so we can afford to bail out banks but not pay citizens.. ODD

rocket scientist ...........
QuoteQuote:
I'm sure Geithner is a smart man, but I agree with Jack Biddle above that he probably doesn't understand the nature of the business. Many smart people I met don't know the difference between venture capital, private equity, hedge funds, and other types of investment funds. It can get confusing, but Geithner is our Treasury Secretary! Either he doesn't get it and needs a "Venture Capital 101" class along with "Our Nation's Greatest Wealth and Job Creation Engine 101", or his staff must be really stupid or overworked and provided very poor research to him.
http://bernardmoon.blogspot.com/2009/04/clueless-tim-geithner-says-venture.html

• In the U.S. today , 40% of children born each year are covered by Medicaid. If you are born today in hard-pressed communities in many American cities, like St. Louis or Baltimore, you are more likely to die before your first birthday than if you were born in Sri Lanka or Belarus.
http://blogs.wsj.com/economics/2011/05/17/geithner-offers-fiscal-facts/

Last edited by jeffkrol; 05-17-2011 at 08:44 PM.
05-17-2011, 07:32 PM   #37
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Jeff, I have been trying (or is that failing?) to understand the thrust of this thread and how the MMT and MS theories work.

I have one simple question. If all that is required to stimulate the US economy is for the gov't to print money why is there every ANY deficit? The US reserve simply credits their own bank account with enough 000's to cover the shortfall.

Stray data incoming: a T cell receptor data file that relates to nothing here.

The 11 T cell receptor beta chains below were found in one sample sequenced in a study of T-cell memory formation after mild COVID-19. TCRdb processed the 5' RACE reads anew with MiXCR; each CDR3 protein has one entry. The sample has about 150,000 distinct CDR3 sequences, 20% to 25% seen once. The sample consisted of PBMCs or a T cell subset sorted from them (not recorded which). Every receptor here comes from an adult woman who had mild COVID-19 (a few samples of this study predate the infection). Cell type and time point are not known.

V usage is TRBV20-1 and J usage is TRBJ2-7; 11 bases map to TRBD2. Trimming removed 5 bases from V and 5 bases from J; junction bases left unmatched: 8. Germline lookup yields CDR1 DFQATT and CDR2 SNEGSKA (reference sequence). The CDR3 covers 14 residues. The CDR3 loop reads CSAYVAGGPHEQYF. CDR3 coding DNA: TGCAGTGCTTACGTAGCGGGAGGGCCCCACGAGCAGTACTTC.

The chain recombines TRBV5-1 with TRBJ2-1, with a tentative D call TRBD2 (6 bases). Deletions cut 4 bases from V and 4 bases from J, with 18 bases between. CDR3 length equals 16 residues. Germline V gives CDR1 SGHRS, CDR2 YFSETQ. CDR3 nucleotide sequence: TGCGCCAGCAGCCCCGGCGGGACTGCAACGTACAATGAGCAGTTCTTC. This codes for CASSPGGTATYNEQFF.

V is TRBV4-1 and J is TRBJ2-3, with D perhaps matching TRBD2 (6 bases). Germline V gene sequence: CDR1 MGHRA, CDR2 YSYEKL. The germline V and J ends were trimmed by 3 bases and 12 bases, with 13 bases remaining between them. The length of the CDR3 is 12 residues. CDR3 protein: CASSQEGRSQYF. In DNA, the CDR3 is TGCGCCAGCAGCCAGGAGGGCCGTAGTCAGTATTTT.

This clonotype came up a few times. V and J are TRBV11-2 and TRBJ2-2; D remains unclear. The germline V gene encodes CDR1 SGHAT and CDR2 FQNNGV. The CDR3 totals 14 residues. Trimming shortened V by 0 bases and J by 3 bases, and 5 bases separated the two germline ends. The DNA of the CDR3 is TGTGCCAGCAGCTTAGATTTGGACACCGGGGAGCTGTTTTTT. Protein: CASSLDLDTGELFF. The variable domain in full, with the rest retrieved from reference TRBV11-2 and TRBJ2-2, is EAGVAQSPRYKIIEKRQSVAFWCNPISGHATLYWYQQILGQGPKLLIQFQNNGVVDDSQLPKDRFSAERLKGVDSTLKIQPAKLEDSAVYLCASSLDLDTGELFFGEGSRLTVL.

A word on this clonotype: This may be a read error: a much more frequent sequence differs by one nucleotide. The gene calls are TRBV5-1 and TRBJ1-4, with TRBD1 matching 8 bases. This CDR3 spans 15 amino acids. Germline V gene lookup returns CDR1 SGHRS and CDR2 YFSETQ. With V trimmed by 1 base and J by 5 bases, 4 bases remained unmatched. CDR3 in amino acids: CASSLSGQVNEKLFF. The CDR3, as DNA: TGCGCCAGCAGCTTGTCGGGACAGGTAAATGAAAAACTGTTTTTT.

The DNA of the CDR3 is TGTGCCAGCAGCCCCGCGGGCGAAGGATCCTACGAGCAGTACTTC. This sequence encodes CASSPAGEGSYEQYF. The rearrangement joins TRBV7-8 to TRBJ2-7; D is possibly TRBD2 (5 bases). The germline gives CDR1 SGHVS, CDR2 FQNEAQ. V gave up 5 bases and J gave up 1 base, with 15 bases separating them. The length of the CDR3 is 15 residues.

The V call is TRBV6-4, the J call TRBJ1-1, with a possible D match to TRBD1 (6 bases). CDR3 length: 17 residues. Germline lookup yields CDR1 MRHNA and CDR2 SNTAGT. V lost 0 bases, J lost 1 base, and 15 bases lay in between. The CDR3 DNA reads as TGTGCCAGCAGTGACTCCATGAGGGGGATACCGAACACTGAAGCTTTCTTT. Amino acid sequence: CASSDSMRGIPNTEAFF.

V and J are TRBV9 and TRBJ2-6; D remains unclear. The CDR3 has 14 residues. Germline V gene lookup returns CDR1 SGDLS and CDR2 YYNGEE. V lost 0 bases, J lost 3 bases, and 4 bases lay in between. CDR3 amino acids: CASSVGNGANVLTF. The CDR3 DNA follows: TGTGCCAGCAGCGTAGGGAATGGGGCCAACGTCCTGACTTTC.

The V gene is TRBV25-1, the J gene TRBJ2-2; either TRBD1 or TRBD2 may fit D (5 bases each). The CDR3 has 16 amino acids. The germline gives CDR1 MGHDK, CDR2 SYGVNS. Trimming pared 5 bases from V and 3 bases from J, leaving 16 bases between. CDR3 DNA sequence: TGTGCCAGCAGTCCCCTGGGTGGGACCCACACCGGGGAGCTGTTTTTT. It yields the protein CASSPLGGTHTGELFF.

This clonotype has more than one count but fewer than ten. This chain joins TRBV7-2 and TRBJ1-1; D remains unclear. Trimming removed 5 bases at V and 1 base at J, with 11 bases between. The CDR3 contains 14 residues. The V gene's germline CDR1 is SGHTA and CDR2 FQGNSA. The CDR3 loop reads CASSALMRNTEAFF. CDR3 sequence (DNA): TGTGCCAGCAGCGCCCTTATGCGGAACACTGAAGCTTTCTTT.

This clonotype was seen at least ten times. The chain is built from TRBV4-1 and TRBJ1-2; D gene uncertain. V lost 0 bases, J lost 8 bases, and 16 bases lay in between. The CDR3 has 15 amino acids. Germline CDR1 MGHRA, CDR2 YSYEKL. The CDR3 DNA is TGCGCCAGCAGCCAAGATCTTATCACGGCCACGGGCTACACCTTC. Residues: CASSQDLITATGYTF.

I'm really struggling with the concepts here. Call me an old fashioned thinker, but my understanding is that the value of a currency is a direct result of the underlying GDP divided by the amount of cash in circulation (simplified explanation) Surely just printing more money would devalue the US$ even further and exacerbate the foreign debt problem?

As to the Australian economy, when the GFC loomed on the horizon, our government spent it's $20Billion surplus (plus some) on various stimulus measures. Some say the stimulus was poorly targeted, and that may be true, but the facts are that we dodged the GFC bullet and saved tens of thousands of jobs. Unemployment is slightly under 5%, interest rates are healthy, businesses are booming. Not bad for a 'centerist' (in American terms - socialist) government.

(and having iron coal and bauxite mines the size of European countries and China as the main customer doesn't hurt either)
05-17-2011, 08:43 PM   #38
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QuoteOriginally posted by wizofoz Quote
Jeff, I have been trying (or is that failing?) to understand the thrust of this thread and how the MMT and MS theories work.

I have one simple question. If all that is required to stimulate the US economy is for the gov't to print money why is there every ANY deficit? The US reserve simply credits their own bank account with enough 000's to cover the shortfall.

I'm really struggling with the concepts here. Call me an old fashioned thinker, but my understanding is that the value of a currency is a direct result of the underlying GDP divided by the amount of cash in circulation (simplified explanation) Surely just printing more money would devalue the US$ even further and exacerbate the foreign debt problem?

As to the Australian economy, when the GFC loomed on the horizon, our government spent it's $20Billion surplus (plus some) on various stimulus measures. Some say the stimulus was poorly targeted, and that may be true, but the facts are that we dodged the GFC bullet and saved tens of thousands of jobs. Unemployment is slightly under 5%, interest rates are healthy, businesses are booming. Not bad for a 'centerist' (in American terms - socialist) government.